In June, I was doing back squats in a CrossFit class, and the next day I had painful right knee swelling. An MRI showed I’d torn 1.4 centimeters of cartilage off my femoral condyle. My orthopedic surgeon recommended a complex surgical procedure: The first stage would harvest cartilage and microfracture the bone to promote scarring. They would grow the cartilage in a lab and then do a second surgery to re-implant my cartilage into my knee. Undergoing this two-stage surgery (called a MACI procedure) would mean I couldn’t walk for five months post-op!
The rationale for this procedure was to reduce the risk of possible development of future arthritis. Arthritis is pain and inflammation in a joint, and since cartilage cushions the lining of most joints, a cartilage tear can theoretically contribute to inflammation and development of arthritis. However, my pain wasn’t too intense. So—against the surgeon’s strong recommendation (telling me, “If this were me, I’d have the MACI”)—I decided to hold off on surgery. I consulted two additional board-certified orthopedic surgeons who have expertise in regenerative and holistic therapies. Both strongly encouraged me to wait on any procedure, do as much physical activity as I could tolerate, maintain a healthy weight, and continue a healthy, anti-inflammatory diet and lifestyle to support healing and regeneration of my joint.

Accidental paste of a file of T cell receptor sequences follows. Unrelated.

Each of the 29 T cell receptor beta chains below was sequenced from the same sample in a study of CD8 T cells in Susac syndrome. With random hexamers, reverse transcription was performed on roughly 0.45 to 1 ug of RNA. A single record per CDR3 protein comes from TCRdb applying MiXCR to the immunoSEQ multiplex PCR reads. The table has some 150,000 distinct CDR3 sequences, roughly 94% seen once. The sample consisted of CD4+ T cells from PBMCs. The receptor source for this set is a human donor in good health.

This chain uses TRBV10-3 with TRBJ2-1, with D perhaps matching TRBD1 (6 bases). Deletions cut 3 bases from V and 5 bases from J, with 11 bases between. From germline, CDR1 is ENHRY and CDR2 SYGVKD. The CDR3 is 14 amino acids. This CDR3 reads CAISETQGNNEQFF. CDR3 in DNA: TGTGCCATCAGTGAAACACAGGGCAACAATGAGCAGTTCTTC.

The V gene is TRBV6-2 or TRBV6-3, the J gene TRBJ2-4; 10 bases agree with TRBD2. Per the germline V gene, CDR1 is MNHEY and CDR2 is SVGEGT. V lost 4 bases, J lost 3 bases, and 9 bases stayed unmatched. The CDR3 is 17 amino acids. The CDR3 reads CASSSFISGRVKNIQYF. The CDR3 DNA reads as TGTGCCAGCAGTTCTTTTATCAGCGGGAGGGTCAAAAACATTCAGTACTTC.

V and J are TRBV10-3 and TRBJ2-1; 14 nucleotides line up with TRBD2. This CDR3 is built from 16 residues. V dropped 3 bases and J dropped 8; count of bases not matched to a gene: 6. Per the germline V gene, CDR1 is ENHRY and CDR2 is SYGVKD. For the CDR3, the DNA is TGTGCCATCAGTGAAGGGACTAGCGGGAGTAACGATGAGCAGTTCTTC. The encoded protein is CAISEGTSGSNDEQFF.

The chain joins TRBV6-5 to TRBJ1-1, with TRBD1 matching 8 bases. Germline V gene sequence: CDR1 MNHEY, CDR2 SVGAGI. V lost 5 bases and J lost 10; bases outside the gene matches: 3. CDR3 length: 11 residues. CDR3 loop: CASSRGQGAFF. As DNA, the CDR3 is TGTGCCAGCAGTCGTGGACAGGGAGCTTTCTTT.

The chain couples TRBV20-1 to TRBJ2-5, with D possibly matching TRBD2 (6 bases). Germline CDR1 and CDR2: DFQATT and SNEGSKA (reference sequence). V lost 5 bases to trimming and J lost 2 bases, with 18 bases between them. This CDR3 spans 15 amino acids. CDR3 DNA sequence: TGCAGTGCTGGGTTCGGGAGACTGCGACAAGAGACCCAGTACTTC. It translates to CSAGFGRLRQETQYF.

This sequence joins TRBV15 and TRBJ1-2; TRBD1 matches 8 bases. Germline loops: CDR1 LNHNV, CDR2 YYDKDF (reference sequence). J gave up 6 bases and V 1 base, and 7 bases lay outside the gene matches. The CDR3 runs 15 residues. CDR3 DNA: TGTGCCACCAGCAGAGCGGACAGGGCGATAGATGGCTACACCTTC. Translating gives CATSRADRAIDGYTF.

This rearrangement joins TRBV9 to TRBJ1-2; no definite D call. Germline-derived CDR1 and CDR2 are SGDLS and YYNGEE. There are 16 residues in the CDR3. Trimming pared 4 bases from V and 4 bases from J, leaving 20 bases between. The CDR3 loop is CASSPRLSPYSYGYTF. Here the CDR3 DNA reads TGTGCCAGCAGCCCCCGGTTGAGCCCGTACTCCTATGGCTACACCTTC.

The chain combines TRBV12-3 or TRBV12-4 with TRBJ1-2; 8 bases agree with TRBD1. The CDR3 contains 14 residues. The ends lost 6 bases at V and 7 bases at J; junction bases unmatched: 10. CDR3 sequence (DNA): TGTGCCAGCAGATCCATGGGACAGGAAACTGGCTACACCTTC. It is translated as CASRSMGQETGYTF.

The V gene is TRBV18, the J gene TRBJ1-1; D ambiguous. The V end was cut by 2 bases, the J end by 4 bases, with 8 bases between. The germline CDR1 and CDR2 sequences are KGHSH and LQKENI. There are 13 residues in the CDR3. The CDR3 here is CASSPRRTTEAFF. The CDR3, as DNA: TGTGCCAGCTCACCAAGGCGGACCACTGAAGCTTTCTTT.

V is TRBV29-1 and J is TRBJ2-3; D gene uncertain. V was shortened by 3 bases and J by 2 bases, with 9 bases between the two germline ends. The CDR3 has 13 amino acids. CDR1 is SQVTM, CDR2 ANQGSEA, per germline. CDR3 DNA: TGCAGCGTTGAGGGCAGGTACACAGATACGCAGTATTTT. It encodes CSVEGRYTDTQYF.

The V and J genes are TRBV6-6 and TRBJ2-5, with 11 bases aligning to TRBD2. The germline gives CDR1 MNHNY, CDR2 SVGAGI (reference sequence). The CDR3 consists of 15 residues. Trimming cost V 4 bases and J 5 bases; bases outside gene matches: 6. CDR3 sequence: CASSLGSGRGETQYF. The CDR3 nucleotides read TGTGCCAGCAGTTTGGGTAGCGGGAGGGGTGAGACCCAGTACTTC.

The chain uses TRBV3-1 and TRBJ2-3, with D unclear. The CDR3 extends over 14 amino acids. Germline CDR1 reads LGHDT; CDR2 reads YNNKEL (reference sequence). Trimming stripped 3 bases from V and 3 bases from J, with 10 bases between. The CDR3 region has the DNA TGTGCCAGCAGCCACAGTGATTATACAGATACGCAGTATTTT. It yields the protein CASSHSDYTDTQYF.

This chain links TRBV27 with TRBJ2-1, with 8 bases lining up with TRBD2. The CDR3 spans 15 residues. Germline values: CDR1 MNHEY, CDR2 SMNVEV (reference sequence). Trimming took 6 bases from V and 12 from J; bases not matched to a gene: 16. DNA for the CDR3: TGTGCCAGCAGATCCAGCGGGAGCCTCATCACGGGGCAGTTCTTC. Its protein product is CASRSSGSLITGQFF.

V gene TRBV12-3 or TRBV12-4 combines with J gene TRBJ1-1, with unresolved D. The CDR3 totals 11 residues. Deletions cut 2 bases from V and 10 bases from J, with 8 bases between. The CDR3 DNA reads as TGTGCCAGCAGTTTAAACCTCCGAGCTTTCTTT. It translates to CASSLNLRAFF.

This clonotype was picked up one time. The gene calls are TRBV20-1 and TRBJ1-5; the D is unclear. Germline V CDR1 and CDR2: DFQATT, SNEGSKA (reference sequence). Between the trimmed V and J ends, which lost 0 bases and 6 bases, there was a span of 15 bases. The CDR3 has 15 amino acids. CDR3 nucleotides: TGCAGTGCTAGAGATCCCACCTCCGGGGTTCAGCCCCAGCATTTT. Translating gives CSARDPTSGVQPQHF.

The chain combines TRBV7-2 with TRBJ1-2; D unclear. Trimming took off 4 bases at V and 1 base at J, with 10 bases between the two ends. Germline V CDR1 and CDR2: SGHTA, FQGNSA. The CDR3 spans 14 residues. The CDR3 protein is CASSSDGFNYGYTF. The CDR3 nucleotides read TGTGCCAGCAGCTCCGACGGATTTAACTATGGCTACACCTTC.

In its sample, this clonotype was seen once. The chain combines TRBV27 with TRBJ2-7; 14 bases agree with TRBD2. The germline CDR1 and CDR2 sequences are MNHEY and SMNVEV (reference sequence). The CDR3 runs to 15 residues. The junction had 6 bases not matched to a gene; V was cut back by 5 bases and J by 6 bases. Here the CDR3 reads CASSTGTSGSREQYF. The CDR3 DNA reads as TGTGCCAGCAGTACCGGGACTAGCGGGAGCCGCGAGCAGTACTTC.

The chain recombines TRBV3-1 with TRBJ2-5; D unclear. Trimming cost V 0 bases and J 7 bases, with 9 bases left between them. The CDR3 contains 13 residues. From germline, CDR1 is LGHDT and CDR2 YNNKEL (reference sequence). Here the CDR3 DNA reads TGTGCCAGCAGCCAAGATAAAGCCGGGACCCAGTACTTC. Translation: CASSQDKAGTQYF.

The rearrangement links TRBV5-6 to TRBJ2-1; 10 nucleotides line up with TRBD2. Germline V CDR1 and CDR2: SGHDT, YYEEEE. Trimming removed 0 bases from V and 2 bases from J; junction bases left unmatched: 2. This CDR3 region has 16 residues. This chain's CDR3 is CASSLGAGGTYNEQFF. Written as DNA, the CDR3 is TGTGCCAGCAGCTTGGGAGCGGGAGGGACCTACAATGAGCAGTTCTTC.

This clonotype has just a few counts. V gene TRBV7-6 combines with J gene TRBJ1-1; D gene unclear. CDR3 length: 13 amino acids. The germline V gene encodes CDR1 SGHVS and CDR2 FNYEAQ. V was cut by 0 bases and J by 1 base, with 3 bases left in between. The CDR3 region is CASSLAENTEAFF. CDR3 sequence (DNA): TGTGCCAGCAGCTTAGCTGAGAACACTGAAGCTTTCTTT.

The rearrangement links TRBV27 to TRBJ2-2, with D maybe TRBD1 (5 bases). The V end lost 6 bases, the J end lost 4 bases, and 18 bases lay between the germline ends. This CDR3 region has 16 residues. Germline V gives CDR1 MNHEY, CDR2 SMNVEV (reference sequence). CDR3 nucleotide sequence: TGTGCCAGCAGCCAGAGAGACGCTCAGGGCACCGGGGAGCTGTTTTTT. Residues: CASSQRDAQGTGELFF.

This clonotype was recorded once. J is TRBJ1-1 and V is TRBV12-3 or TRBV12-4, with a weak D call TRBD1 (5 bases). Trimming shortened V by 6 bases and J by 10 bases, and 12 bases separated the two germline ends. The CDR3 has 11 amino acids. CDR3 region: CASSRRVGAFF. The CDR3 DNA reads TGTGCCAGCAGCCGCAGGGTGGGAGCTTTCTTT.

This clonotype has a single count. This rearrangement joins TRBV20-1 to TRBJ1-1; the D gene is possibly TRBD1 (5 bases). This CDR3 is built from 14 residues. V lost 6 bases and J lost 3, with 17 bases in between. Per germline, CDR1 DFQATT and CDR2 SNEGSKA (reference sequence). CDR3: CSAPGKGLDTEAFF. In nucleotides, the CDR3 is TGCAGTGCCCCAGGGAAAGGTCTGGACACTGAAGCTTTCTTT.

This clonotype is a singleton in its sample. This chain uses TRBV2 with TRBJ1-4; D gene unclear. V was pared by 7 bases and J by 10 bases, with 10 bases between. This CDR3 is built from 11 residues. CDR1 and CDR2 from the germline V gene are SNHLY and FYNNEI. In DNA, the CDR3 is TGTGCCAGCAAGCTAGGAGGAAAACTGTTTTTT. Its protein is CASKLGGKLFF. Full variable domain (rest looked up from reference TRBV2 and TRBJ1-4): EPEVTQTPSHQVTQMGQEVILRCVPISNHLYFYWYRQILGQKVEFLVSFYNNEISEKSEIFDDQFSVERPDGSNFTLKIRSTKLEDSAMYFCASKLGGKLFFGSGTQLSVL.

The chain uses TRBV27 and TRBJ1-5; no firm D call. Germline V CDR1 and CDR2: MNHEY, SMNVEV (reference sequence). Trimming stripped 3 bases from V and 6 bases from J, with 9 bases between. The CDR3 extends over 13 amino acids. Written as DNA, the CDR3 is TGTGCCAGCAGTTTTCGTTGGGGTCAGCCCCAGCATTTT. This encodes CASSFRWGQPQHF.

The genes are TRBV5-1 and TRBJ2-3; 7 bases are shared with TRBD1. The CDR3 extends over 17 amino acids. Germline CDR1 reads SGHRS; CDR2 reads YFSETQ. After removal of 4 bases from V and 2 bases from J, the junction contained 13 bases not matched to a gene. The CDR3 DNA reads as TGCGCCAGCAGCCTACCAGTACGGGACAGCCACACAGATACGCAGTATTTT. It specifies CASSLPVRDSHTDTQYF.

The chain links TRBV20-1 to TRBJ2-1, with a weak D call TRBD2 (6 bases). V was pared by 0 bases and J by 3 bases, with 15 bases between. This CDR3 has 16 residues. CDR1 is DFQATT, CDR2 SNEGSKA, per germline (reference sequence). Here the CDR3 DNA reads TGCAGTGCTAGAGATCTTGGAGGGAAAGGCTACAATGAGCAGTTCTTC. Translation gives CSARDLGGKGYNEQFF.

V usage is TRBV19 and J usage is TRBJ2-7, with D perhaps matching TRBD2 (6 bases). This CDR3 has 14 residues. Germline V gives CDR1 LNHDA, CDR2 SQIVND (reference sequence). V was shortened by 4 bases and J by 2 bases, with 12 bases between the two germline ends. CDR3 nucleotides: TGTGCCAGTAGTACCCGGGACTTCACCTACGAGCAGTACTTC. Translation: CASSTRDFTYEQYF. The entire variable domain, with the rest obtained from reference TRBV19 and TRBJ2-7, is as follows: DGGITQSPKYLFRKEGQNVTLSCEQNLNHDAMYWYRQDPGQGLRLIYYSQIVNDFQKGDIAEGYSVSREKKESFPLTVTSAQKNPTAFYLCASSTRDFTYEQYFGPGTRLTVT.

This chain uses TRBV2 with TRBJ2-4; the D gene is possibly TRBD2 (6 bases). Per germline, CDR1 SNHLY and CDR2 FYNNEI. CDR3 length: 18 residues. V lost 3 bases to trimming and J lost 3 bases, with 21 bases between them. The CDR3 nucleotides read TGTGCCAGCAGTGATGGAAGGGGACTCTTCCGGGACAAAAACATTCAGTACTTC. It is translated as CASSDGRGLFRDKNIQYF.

I took that advice, and now, four months later, I am fully pain-free. My specific recovery plan took the form of regular cold plunging, a whole foods anti-inflammatory diet, lots of movement and gradually increasing resistance training, supportive supplements (like omega-3s, curcumin, urolithin A, and others [more below]), and mindfulness practices. It took a few months for the pain, swelling, and clicking sensation with every step to subside, but now I am squatting, jumping, jogging, biking, hiking, and performing 220-pound leg presses without symptoms. Since the injury, I’ve backpacked 60 miles in Wyoming with a 40-pound pack, biked 30 miles with 3,000 feet of elevation gain, ran one of my fastest miles ever, and done a handful of local 10- to 15-mile day hikes with 2,000+ feet of elevation gain. I shudder to think how life would have looked had I undergone the surgery and been off my feet for nearly half a year.